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Authored by: Anonymous on Nov 08, '02 05:33:23PM
The Finder isn't actually allocating the memory, it is mapping it. There is a difference, but the end result is the same (and a bug).

When you browse a set of images, the Finder-- likely QuickTime or something related to the imaging infrastructure-- is asking the Mach memory manager to map the image data into memory. There is a difference between mapping a file into memory and allocating a hunk of memory and reading the file into that memory. Namely, when the system needs to page out a hunk of mapped memory (the image is no longer being previewed in the finder), it can simply dump the data in memory as the file already exists on disk-- there is no need to write the data out to the swapfile.

Because the current generation of machines are 32 bits, a process cannot simply map every file on disk into memory. As each file is mapped, it is assigned a virtual address within the process. If the process [Finder] tries to map in more than 4GB (likely less because of a series of reserved addresses) into memory, it will exceed the 32bit address space and crash (unless it does some fairly esoteric mach level memory interrupt handling).

Obviously, Finder shouldn't crash in this case. The problem is that the Finder is not releasing the mapped memory.

Keep in mind that simply because a file is mapped into memory, it may not actually be occupying a physical hunk of memory. By mapping a file, the mach memory manager simply reserves a set of addresses to correspond to the contents of that file. The contents of the file are not physically read into RAM until the program tries to actually read the data.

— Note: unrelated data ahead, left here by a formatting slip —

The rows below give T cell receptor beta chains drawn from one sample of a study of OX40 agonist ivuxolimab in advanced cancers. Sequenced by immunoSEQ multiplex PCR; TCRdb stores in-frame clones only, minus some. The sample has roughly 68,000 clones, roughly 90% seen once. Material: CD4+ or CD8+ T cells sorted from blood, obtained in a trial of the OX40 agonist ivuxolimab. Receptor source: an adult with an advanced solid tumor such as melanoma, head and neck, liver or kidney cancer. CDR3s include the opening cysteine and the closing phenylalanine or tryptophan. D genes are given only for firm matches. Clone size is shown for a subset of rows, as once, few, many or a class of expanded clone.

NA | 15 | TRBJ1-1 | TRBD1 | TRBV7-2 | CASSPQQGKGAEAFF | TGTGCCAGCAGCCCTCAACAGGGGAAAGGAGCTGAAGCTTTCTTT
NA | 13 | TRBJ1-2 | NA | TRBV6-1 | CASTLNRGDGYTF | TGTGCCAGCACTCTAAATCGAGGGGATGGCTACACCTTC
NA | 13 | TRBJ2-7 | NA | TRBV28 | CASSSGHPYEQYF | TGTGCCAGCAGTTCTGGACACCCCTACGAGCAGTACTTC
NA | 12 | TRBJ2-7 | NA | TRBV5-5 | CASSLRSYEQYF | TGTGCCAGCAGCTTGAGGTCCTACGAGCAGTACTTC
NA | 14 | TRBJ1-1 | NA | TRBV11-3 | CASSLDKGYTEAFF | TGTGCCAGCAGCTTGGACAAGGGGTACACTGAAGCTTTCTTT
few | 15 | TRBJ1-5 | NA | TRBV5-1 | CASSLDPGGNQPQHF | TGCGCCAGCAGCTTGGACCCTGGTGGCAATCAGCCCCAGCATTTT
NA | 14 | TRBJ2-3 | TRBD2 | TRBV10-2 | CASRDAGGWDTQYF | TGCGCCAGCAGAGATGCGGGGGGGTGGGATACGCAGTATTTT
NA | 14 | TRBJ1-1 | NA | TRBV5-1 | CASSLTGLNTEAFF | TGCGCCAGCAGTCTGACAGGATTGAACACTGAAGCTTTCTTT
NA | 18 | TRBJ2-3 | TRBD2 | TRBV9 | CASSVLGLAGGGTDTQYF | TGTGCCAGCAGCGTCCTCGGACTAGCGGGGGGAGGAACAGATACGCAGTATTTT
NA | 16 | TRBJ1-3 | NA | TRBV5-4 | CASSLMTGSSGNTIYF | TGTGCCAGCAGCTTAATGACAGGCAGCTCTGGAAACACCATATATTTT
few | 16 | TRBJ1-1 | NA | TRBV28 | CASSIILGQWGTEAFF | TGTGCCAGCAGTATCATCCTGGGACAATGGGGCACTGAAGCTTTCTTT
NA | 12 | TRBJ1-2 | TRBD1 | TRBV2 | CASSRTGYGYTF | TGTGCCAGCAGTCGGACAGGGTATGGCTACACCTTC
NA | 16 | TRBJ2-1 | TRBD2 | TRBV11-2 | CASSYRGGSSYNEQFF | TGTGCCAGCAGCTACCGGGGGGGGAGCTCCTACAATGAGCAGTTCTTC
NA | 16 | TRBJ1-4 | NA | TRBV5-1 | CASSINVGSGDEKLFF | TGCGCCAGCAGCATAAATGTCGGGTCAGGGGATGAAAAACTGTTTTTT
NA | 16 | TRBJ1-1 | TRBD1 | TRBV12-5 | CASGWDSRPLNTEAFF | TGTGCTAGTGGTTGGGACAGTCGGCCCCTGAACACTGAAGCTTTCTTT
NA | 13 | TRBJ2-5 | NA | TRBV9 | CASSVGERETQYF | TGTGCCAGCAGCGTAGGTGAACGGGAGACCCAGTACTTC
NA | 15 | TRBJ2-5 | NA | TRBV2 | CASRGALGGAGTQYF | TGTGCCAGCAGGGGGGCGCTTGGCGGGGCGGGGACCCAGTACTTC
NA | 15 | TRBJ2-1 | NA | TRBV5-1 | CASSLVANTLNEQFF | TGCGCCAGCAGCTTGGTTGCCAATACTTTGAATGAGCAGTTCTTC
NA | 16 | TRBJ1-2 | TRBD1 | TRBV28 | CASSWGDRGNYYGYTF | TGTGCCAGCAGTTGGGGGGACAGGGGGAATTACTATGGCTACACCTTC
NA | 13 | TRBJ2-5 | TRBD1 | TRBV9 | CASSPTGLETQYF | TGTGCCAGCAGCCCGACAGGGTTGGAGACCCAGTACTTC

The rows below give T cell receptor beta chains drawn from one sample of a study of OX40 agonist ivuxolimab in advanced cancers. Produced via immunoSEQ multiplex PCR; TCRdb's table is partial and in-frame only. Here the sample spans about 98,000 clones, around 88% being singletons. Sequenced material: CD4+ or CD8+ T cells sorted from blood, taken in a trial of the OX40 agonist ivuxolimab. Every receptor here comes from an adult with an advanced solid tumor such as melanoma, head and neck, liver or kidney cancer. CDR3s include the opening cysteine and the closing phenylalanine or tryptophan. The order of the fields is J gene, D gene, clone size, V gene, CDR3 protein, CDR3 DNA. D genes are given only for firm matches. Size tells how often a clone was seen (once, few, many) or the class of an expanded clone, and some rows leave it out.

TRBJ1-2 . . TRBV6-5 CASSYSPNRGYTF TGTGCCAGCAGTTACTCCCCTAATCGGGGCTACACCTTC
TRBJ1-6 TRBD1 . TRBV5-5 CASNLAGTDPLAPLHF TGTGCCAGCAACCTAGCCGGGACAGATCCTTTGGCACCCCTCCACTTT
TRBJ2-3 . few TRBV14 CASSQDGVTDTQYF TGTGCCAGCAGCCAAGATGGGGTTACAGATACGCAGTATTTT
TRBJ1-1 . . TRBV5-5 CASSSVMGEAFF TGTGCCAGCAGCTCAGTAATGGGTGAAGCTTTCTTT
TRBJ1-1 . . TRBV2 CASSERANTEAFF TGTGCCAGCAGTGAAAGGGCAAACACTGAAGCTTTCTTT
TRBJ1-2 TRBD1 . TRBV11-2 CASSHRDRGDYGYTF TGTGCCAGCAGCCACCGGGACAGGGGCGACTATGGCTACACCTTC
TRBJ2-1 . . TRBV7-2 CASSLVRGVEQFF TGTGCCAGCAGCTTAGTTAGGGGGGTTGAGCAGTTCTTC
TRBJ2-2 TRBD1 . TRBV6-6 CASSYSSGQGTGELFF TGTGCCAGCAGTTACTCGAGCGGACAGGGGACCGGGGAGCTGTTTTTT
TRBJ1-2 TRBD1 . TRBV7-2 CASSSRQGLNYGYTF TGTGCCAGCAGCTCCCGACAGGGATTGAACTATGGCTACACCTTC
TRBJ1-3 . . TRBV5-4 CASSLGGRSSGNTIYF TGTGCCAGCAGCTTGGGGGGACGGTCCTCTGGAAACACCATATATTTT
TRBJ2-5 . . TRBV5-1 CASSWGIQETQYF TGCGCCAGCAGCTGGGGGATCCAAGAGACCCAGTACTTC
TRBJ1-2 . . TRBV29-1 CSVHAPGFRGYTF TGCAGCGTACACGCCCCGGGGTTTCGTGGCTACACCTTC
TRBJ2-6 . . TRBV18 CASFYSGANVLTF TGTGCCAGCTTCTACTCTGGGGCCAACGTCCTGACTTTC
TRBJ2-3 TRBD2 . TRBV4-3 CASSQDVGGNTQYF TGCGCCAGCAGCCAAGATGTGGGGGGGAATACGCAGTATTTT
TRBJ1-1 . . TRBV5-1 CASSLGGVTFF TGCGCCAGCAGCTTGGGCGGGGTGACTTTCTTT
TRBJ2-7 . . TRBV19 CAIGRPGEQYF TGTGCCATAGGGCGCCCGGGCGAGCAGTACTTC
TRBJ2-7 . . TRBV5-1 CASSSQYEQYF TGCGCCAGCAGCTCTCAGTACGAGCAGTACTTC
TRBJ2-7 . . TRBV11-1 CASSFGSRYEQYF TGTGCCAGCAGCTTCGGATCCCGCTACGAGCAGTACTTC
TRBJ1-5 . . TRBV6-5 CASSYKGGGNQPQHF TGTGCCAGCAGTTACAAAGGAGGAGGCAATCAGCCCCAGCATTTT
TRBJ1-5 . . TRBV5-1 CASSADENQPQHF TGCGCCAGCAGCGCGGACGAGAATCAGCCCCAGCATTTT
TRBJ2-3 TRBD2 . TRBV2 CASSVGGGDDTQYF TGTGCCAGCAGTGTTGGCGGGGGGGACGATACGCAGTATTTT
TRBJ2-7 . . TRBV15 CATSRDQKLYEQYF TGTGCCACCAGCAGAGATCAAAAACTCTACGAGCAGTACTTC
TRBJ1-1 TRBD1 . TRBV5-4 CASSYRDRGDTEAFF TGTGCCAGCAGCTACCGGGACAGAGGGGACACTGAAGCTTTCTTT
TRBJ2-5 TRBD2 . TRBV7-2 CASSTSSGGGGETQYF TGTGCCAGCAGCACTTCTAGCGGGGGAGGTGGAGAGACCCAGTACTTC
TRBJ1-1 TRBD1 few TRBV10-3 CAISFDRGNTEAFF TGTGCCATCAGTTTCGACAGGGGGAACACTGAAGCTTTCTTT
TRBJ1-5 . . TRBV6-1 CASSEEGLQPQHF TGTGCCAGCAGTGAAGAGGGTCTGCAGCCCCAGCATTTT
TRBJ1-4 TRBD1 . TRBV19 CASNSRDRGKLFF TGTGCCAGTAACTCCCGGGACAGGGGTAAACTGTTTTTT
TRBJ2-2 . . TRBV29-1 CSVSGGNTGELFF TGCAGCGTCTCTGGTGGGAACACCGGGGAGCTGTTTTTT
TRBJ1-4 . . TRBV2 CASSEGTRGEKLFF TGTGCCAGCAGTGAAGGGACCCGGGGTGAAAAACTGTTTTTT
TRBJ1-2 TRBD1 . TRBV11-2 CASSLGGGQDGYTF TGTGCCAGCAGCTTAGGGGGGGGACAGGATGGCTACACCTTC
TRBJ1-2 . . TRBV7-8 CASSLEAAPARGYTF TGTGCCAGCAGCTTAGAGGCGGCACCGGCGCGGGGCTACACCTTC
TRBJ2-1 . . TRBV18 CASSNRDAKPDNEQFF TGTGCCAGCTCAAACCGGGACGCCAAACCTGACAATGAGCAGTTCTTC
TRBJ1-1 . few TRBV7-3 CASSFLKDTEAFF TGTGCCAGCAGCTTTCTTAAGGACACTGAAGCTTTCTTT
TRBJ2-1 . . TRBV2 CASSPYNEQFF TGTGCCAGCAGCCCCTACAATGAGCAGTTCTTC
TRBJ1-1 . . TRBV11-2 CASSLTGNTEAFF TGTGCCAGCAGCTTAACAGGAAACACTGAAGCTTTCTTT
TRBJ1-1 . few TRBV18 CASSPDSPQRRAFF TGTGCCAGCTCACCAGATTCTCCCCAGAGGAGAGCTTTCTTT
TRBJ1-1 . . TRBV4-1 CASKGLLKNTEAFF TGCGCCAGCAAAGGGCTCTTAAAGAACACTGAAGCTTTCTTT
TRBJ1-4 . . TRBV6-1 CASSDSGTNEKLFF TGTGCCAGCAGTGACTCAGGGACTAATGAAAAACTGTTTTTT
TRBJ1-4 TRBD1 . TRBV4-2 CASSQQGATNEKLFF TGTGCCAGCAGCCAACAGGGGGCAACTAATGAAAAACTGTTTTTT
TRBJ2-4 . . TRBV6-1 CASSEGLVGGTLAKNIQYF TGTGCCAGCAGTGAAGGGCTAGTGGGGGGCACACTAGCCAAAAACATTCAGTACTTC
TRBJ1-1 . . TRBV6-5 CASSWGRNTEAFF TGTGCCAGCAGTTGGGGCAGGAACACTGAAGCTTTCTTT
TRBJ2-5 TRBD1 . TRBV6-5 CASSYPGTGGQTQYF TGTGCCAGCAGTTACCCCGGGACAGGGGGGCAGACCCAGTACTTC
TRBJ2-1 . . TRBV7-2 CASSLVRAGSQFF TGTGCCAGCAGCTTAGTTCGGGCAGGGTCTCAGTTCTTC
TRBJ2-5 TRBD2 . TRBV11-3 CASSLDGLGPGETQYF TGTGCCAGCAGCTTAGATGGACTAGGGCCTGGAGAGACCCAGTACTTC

All of this (except the Finder crashing part) is the reason why you'll often see applications claiming that they are using tons of RAM listed in the VSIZE column. Just because it is listed does not mean the app has actually used that much physical memory + swap space.

The mach memory manager can also preallocate memory. For example, PhotoShop could choose to "allocate" 2GB of RAM from the mach memory manager. This only means that PhotoShop has indicated to mach that it wants a 2GB address space, not 2GB of memory. As PhotoShop writes data into that 2GB of memory, the mach memory manager will take care of ensuring that the memory is backed by physical RAM and, as needed, swaps the oldest accessed pages out to disk.

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Authored by: pmccann on Nov 08, '02 07:34:59PM

Thanks for the clear explanation, Bill. Now if we can just corral the henny-penny's of the Mac OS X world and force them to read what you've written then the number of posts claiming that the sky is falling should diminish dramatically.

One fairly convincing way to underline the disparity between "give me abstract addresses for this much space" versus "give me this much space" is to crank up classic, and then compare the VSIZE given by "top" with the number of VM pages that have actually been made on the system. This demo usually has a calming effect on those distressed by the large VSIZE's that are visible in OS X's "top".


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